Available in 2021
Course code



10 units


3000 level

Course handbook


Policymakers are increasingly concerned about natural resource scarcity and the costs of waste and emissions from economic activity. Their strategic tools to address these environmental problems will impact on the way business is conducted and are particularly pertinent in developing countries that are subject to significant population growth.

This subject explores how markets fail in the management of natural resources and the prevention of externalities ranging from transport congestion to climate change. The ability of markets to adjust to environmental challenges through price and technology changes is examined. Government policies aimed at promoting market adjustment to sustainable development are then presented. A portfolio of strategic tools are analysed including green taxation, marketable permits and peak load pricing, which are all designed to address diverse environmental problems. An understanding of these policy strategies is increasingly important for successful planning by business.

Availability2021 Course Timetables

Newcastle City Precinct

  • Semester 2 - 2021

Learning outcomes

On successful completion of the course students will be able to:

1. Assess competing theoretical arguments about interactions between the economy and the natural and built environment;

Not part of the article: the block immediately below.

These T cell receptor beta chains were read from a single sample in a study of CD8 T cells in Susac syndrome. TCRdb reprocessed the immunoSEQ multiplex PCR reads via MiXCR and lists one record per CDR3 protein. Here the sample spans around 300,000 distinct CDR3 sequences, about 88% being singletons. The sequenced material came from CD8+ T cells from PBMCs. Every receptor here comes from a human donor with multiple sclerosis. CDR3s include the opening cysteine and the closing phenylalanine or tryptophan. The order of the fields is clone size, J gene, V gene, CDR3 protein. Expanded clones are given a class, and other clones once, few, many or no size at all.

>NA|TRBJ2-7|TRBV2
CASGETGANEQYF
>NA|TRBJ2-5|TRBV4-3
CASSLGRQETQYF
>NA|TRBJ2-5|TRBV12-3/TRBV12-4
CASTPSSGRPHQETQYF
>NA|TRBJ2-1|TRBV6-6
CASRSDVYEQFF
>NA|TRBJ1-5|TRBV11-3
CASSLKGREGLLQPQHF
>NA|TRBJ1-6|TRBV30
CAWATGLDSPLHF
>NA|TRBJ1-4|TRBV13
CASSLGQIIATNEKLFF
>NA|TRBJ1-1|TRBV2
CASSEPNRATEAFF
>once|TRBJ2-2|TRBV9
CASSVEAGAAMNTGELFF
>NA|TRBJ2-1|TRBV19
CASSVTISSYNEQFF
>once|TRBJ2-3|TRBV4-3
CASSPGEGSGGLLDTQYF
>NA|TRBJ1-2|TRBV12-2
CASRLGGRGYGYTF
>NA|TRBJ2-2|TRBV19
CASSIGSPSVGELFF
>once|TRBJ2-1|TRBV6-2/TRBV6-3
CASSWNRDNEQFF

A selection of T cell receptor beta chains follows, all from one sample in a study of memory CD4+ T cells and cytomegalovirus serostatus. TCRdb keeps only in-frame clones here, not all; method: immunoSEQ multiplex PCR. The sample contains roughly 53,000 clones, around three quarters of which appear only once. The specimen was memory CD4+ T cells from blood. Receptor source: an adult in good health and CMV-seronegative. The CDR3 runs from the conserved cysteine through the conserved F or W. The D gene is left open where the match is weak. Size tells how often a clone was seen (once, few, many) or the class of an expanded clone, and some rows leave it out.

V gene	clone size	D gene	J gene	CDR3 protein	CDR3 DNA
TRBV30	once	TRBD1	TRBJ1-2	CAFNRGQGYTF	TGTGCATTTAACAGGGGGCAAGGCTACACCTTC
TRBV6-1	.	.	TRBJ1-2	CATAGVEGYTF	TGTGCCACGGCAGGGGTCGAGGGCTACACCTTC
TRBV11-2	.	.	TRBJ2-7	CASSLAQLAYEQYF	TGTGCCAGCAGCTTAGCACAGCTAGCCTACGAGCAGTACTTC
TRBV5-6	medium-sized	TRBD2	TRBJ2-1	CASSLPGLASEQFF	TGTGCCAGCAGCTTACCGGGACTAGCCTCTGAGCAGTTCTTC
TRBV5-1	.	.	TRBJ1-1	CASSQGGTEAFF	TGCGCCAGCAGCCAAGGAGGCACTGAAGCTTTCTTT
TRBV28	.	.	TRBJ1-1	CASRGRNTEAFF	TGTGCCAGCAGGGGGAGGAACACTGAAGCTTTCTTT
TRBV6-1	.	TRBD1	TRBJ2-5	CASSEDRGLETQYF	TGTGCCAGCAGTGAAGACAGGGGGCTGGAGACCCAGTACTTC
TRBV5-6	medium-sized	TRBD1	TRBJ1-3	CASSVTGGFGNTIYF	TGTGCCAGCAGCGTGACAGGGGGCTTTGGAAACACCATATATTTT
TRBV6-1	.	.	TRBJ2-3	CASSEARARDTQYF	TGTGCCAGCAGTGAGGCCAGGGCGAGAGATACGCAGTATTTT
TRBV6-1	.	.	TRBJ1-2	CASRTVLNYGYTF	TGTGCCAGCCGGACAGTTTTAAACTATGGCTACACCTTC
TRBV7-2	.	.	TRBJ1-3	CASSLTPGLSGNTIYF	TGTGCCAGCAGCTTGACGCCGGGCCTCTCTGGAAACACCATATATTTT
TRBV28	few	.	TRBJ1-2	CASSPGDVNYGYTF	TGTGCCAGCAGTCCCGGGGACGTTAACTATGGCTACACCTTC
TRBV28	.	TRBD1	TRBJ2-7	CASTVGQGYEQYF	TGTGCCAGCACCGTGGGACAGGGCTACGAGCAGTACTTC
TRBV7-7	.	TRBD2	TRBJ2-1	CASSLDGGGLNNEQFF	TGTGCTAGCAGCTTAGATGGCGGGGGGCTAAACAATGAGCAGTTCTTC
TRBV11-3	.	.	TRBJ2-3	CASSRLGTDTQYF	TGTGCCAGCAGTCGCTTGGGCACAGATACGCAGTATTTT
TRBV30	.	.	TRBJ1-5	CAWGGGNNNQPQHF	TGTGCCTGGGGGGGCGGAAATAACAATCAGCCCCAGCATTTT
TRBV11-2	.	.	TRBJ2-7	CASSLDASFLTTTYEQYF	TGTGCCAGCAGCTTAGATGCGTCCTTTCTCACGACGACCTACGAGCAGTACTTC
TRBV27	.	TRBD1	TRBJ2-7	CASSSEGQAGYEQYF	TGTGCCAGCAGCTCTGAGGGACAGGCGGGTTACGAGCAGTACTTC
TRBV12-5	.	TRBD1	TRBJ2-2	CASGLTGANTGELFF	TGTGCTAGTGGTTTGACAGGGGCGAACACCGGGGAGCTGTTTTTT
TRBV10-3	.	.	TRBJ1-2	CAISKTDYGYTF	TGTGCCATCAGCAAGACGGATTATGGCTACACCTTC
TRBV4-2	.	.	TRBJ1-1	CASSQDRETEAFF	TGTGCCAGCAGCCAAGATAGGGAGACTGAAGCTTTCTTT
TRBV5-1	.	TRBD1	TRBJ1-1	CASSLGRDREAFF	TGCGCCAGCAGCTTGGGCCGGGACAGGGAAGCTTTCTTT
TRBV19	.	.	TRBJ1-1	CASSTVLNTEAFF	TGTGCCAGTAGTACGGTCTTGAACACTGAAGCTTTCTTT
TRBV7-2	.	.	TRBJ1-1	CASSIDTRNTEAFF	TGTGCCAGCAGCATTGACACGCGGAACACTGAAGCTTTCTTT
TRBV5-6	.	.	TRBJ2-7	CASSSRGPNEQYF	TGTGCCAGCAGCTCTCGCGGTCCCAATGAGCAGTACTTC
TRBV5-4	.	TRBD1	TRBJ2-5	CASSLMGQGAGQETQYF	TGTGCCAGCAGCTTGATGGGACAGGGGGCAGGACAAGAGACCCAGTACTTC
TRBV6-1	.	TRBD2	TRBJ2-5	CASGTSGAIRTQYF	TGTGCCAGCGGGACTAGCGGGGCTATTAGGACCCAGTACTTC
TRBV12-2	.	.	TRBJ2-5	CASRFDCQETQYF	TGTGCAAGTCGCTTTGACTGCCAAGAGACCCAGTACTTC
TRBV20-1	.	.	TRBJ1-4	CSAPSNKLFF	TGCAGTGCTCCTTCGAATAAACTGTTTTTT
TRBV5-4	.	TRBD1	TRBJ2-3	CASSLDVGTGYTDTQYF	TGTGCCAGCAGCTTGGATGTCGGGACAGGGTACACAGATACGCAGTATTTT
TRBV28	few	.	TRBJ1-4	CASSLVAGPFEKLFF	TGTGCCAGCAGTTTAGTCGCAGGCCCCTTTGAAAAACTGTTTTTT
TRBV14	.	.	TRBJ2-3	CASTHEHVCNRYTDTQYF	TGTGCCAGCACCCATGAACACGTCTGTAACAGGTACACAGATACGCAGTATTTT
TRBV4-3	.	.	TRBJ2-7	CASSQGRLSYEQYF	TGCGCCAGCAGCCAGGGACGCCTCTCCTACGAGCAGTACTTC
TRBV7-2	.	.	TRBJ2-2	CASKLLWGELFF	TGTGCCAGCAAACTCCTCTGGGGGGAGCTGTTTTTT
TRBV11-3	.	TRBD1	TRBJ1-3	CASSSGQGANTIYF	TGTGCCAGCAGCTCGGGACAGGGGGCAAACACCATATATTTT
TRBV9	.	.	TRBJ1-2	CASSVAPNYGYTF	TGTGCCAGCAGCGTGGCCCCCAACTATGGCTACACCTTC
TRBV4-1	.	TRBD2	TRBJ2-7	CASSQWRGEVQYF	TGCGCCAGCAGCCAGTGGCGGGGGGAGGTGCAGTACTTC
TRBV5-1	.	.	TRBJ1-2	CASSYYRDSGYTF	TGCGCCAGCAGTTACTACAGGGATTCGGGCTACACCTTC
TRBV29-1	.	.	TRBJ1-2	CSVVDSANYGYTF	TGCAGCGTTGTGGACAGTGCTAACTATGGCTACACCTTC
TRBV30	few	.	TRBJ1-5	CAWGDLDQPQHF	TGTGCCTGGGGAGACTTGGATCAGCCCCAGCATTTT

2. Demonstrate a deep analytical understanding of contemporary public policy issues of relevance to the environment;

3. Access and analyse economic and environmental data which are pertinent to contemporary debates internationally;

4. Engage in critical thinking through the comparative assessment of competing theoretical and policy frameworks;

5. Engage in team processes to analyse and communicate data outcomes.


This course includes but is not limited to the following topics:

  1. Environmental valuation & cost benefit analysis
  2. Market failure: externalities and property rights
  3. The impact of population growth
  4. Non-renewable resources
  5. Renewable resources
  6. Rural and urban land use
  7. Pollution and climate change
  8. Transport: congestion and emissions
  9. Recycling and waste management
  10. Sustainable development and international environmental policy

Assumed knowledge

Students are expected to have advanced to third year courses.

Assessment items

In Term Test: Mid-Semester Examination

Tutorial / Laboratory Exercises: Discussion Questions

Written Assignment: Group Project

Formal Examination: Final Examination

Contact hours

Newcastle City Precinct


Face to Face On Campus 2 hour(s) per Week for Full Term

Students are expected to complete 4 hours of guided learning via online preparation, lectures, interactive workshops, tutorials, discussion groups or self-directed learning and an additional 6 hours of independent study per week.

The University of Newcastle acknowledges the traditional custodians of the lands within our footprint areas: Awabakal, Darkinjung, Biripai, Worimi, Wonnarua, and Eora Nations. We also pay respect to the wisdom of our Elders past and present.